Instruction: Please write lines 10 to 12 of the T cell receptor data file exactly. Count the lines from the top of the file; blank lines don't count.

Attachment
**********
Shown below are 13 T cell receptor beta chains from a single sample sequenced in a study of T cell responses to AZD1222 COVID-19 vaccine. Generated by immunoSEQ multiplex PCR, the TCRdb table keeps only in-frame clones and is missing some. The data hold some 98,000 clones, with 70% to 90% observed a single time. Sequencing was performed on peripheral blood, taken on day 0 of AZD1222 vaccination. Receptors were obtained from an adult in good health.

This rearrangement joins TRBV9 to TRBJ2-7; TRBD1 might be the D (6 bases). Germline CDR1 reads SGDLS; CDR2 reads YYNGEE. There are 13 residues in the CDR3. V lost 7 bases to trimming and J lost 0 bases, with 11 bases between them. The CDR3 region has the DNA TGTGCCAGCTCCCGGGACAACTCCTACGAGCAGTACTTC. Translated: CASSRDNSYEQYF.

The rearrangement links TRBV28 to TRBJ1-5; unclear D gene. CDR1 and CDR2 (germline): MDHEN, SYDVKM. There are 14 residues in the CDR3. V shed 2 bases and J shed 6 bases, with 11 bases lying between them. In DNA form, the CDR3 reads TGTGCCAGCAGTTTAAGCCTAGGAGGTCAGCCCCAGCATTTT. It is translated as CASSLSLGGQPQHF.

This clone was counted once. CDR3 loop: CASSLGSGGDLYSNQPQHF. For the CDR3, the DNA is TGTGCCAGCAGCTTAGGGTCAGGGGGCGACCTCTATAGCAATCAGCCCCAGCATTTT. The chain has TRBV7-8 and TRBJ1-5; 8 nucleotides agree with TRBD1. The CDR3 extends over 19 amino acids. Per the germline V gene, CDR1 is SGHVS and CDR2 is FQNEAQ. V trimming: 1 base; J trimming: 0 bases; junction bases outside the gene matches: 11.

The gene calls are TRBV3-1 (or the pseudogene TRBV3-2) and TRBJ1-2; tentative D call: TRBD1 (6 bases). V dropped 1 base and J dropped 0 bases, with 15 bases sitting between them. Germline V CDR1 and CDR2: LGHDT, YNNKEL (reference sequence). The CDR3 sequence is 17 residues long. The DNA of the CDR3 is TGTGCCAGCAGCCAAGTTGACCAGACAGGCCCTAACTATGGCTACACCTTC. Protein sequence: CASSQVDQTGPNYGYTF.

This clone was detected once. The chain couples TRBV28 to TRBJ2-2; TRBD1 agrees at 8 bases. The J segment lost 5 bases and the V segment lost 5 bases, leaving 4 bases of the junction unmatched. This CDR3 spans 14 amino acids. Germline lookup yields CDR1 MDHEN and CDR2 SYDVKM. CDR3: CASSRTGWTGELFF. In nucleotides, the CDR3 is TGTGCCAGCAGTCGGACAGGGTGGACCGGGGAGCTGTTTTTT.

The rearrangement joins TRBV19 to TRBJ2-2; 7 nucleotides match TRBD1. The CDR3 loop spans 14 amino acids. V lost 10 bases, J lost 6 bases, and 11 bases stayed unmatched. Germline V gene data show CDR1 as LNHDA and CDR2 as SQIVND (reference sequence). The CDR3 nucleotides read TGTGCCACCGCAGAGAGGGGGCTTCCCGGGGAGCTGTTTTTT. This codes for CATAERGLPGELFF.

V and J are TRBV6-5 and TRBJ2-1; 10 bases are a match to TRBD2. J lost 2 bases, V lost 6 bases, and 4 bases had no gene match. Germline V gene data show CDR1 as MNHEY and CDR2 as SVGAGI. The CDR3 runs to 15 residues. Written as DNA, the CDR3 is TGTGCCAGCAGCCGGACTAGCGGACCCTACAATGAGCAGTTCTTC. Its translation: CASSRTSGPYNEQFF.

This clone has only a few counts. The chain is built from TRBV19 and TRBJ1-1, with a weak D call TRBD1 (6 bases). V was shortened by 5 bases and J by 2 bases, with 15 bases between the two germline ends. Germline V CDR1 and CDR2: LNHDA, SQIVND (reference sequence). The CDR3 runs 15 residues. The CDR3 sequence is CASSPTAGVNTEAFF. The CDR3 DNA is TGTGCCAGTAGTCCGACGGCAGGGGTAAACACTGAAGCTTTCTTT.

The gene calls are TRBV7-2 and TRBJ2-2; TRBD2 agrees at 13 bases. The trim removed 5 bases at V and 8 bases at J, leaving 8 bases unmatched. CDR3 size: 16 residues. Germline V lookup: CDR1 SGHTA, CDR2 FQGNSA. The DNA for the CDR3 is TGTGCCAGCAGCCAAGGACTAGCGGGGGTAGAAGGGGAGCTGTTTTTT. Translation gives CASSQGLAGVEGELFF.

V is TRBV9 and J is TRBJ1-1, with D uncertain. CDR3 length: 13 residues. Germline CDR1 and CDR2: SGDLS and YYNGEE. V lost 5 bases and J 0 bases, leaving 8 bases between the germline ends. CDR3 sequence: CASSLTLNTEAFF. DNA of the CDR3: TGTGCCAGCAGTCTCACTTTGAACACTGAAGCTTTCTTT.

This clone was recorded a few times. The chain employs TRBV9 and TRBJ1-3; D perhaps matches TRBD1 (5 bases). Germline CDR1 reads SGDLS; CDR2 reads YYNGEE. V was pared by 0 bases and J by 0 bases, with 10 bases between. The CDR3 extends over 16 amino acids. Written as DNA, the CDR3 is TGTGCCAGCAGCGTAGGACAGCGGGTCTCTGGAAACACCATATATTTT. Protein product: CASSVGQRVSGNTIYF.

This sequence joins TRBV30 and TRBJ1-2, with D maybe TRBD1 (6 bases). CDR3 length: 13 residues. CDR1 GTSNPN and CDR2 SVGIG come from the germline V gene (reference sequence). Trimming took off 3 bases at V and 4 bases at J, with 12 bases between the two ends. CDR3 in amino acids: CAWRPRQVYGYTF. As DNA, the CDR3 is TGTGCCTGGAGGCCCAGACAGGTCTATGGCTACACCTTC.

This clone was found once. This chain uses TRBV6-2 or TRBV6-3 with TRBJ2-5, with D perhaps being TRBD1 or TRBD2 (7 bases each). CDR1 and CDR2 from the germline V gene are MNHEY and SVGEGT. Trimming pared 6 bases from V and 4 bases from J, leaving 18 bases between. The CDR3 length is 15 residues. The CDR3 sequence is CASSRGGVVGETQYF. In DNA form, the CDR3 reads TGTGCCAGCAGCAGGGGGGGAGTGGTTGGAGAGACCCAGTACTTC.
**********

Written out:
The gene calls are TRBV7-2 and TRBJ2-2; TRBD2 agrees at 13 bases. The trim removed 5 bases at V and 8 bases at J, leaving 8 bases unmatched. CDR3 size: 16 residues. Germline V lookup: CDR1 SGHTA, CDR2 FQGNSA. The DNA for the CDR3 is TGTGCCAGCAGCCAAGGACTAGCGGGGGTAGAAGGGGAGCTGTTTTTT. Translation gives CASSQGLAGVEGELFF.

V is TRBV9 and J is TRBJ1-1, with D uncertain. CDR3 length: 13 residues. Germline CDR1 and CDR2: SGDLS and YYNGEE. V lost 5 bases and J 0 bases, leaving 8 bases between the germline ends. CDR3 sequence: CASSLTLNTEAFF. DNA of the CDR3: TGTGCCAGCAGTCTCACTTTGAACACTGAAGCTTTCTTT.

This clone was recorded a few times. The chain employs TRBV9 and TRBJ1-3; D perhaps matches TRBD1 (5 bases). Germline CDR1 reads SGDLS; CDR2 reads YYNGEE. V was pared by 0 bases and J by 0 bases, with 10 bases between. The CDR3 extends over 16 amino acids. Written as DNA, the CDR3 is TGTGCCAGCAGCGTAGGACAGCGGGTCTCTGGAAACACCATATATTTT. Protein product: CASSVGQRVSGNTIYF.